The third issue is this – the Chinese government has been pumping money into their economy with the goal to guarantee employment, so that people don’t protest, and the hell with profit margins. These are loans that are not repayable, the amounts are staggering, and they know full well that they’re entering the end of the road.
Now enter Hong Kong, the real flashpoint.
A step back in time: the British seized the city, located in the delta of Pearl River, to exploit local labor and to control the trade.
When China itself started exploiting cheap labor, the reason for existence for HK changed to financial and logistic hub. It was then, when the Chinese government negotiated with Margaret Thatcher the return of the city to China. She gave in, however, it was agreed that over the next 50 years (until 2047) Hong Kong would be an independent democracy.
Give it to her: she was good.
What followed is what the Chinese call One Country – Two Systems.
They tolerated the situation as long as the economy was booming.
With the output now in the plateau mode at best, trade wars, supply lines security disruptions, internal tensions; we’re into a new reality.
In short – China will not allow Hong Kong to be independent anymore, the protests will be crushed, and the city will be folded into China.
This is the end of Hong Kong as we know it, and hopefully it will go down with a just whisper, but I wouldn’t put my money on it.
Situated along the coast of the Mediterranean Sea between the Llobregat and Besòs River, lies Barcelona, Spain’s second-largest metropolis. It’s history goes back four thousand years.
The Gothic Quarter on the right side of La Rambla is my favorite. The artist Picasso occupied a residence here for some years.
And it’s not just the city that is great; there are wineries and historical sites within a short drive.
I arrived at the Montsarrat monastery on a great, sunny morning, resisted the lineup to see the Black Madonna and went for the mass instead. That was a good decision – the inside of this church high up in the mountains is the most beautiful I remember.
The finishes, the colors and the paintings are nothing short of phenomenal.
Unfortunately, someone with no sense of harmony and no sense of space replaced the original church organ with something that looks like it was lifted from IKEA.
Still, it is worth the hour drive from Barcelona, absolutely fantastic place.
Later I took my tour through the Sagrada Família basilica, whose original interior is as inviting and spiritual as a church can be.
Gaudi was a genius, I am convinced of that.
As for the exterior, my views are mixed, but since they’re still building it, I give them the benefit of doubt.
There is little doubt that Spain was once the Financial Capital of the West. Their conquest of America produced mountains of gold and silver to the point that they really impacted the European economy creating waves of inflation. Then, on one day in July 1715 the famous Spanish Fleet was sunk with a massive treasure that was long held in the New World precisely because of the risk of being attacked when bringing it home.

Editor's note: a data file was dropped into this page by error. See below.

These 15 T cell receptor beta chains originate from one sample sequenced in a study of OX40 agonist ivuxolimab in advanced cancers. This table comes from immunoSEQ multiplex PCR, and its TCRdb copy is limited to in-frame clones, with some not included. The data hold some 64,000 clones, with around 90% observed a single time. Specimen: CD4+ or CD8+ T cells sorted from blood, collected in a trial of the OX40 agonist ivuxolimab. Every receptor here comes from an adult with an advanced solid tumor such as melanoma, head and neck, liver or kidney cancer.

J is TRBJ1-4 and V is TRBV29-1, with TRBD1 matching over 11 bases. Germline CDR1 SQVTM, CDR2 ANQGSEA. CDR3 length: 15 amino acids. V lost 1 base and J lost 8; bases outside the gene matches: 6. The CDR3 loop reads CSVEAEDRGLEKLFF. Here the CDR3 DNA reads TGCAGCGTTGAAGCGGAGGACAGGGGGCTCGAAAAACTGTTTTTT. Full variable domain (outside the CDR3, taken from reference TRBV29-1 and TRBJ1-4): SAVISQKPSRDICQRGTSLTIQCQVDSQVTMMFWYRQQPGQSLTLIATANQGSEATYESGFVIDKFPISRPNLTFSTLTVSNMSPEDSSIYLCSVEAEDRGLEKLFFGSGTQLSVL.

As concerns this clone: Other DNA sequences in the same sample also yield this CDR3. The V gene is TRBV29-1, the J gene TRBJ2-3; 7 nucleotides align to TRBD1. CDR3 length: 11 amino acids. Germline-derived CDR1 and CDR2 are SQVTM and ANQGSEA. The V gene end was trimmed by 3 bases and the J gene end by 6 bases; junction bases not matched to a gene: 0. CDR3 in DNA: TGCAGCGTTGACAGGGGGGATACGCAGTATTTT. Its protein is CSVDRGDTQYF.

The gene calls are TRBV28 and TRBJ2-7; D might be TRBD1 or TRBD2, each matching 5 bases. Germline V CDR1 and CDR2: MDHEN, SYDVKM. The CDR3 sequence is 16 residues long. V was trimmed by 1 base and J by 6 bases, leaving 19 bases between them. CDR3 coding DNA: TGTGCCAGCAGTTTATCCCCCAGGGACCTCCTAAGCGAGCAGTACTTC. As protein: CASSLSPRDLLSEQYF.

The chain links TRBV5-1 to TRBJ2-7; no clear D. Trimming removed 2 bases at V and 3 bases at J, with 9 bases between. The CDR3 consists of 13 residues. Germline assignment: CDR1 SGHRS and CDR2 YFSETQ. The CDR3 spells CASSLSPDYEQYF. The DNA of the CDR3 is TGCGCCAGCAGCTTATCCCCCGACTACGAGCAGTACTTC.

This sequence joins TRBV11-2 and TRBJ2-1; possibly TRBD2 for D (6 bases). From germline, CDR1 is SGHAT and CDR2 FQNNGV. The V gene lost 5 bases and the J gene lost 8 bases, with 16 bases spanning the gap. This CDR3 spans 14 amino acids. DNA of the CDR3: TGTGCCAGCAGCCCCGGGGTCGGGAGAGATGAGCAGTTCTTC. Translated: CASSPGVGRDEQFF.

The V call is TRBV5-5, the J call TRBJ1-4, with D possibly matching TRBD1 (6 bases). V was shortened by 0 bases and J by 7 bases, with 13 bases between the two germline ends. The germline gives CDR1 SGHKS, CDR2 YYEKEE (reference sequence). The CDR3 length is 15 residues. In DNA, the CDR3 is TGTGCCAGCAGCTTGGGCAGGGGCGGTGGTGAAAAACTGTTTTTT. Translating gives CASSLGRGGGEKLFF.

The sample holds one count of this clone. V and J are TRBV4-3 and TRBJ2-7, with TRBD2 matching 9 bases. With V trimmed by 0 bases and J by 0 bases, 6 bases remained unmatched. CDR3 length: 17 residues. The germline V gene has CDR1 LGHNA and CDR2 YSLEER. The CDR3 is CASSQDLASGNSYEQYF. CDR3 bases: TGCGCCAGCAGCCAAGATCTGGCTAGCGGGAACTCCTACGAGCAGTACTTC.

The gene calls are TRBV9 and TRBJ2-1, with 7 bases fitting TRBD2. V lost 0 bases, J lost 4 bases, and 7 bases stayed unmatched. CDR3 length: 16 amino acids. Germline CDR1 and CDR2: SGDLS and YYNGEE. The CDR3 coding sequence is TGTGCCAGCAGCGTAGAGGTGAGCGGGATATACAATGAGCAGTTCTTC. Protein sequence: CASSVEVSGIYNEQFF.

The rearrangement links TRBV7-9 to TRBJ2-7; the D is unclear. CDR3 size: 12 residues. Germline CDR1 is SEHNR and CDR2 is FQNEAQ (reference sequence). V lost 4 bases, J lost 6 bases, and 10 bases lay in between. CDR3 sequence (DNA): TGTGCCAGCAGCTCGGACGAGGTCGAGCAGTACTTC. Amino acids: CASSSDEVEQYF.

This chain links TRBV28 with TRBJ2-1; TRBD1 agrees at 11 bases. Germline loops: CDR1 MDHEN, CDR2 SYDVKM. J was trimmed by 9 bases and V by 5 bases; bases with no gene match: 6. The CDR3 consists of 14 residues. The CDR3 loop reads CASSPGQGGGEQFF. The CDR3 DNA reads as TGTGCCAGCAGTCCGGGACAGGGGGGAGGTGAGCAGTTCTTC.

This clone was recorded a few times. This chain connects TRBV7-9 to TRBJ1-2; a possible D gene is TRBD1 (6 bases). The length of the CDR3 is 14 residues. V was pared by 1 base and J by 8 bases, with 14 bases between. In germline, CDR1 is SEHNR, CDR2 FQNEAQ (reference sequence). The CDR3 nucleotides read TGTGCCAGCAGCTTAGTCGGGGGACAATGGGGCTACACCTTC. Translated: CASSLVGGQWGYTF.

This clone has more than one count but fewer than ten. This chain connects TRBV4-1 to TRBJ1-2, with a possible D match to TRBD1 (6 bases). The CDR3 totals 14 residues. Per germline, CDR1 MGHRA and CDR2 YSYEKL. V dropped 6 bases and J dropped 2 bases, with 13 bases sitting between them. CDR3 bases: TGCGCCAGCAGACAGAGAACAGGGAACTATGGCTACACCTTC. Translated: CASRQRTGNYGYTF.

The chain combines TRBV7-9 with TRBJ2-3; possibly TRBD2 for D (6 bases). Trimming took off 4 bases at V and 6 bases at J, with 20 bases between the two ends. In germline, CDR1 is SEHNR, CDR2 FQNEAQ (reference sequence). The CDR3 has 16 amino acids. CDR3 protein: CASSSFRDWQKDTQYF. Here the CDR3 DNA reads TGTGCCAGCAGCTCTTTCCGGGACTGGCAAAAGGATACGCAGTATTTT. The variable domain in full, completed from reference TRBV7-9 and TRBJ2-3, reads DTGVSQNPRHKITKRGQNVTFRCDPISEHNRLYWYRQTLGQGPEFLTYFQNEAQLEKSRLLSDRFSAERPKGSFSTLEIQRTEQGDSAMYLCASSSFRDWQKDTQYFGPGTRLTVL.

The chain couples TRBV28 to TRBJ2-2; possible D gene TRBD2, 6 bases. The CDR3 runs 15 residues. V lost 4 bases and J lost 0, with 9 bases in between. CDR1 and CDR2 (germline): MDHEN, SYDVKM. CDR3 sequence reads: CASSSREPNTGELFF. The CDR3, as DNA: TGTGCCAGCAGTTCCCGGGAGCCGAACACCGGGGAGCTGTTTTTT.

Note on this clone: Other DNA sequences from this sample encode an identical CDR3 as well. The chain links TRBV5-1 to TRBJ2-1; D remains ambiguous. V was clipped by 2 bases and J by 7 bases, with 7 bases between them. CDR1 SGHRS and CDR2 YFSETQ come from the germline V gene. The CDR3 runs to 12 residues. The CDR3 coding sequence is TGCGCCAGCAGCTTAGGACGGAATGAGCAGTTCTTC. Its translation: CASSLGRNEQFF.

The British wanted to prevent the Spanish from funding themselves for the Succession War sinking ships trying to make it back to Spain. This fleet was 11 ships carrying not only gold and silver but also more than 1200 pieces of rare jewelry.
The war was critical in changing the European balance of power, and with the riches of the New World at stake, Spain was a major economic prize.
And Spain borrowed heavily in Europe for the war and, as it couldn’t bring its gold from America, they had become a serial defaulter ending in a 3rd world status, the loss of the treasure fleet in 1715 being the nail in the coffin.
The New World wealth that had made Spain a world power in the 16th and 17th Century now made it a fraction of what it once was.
The country never returned to its imperial status, in part because the rugged Pyreneesseparate itfrom the North European Plains, where most of the economic action is.
Later in the evening I was sitting on a small balcony of a boutique hotel called Pulitzer, just off the Plaça de Catalunya sipping Penedès wine, Catalonian flags displayed on several buildings around.
If you read the Spanish constitution, its very confusing because it will say in one breath that there is one unified Spanish nation and the government exists to protect that, and also there is a number of autonomous regions with their own nations that also need to be protected. And it goes back and forth between these two things. The Catalonian separatist movement goes back hundreds and hundreds of years – this region was always wealthier than the other parts of Spain, especially than the interior of the country. There is strong push towards independence here, but of course the businesses don’t want to loose ties to Madrid and letting Catalonia go independent is really an existential tread to Spain.
At over one trillion euros, the Spain GDP is nearly five times that of Greece, so they’re not easily disposable. If Spain fails, the euro fails, so Spain will not be allowed to fail.
If the euro goes first, watch for a new reality, Paradise City.
Tom Kubiak is the author of The Traveler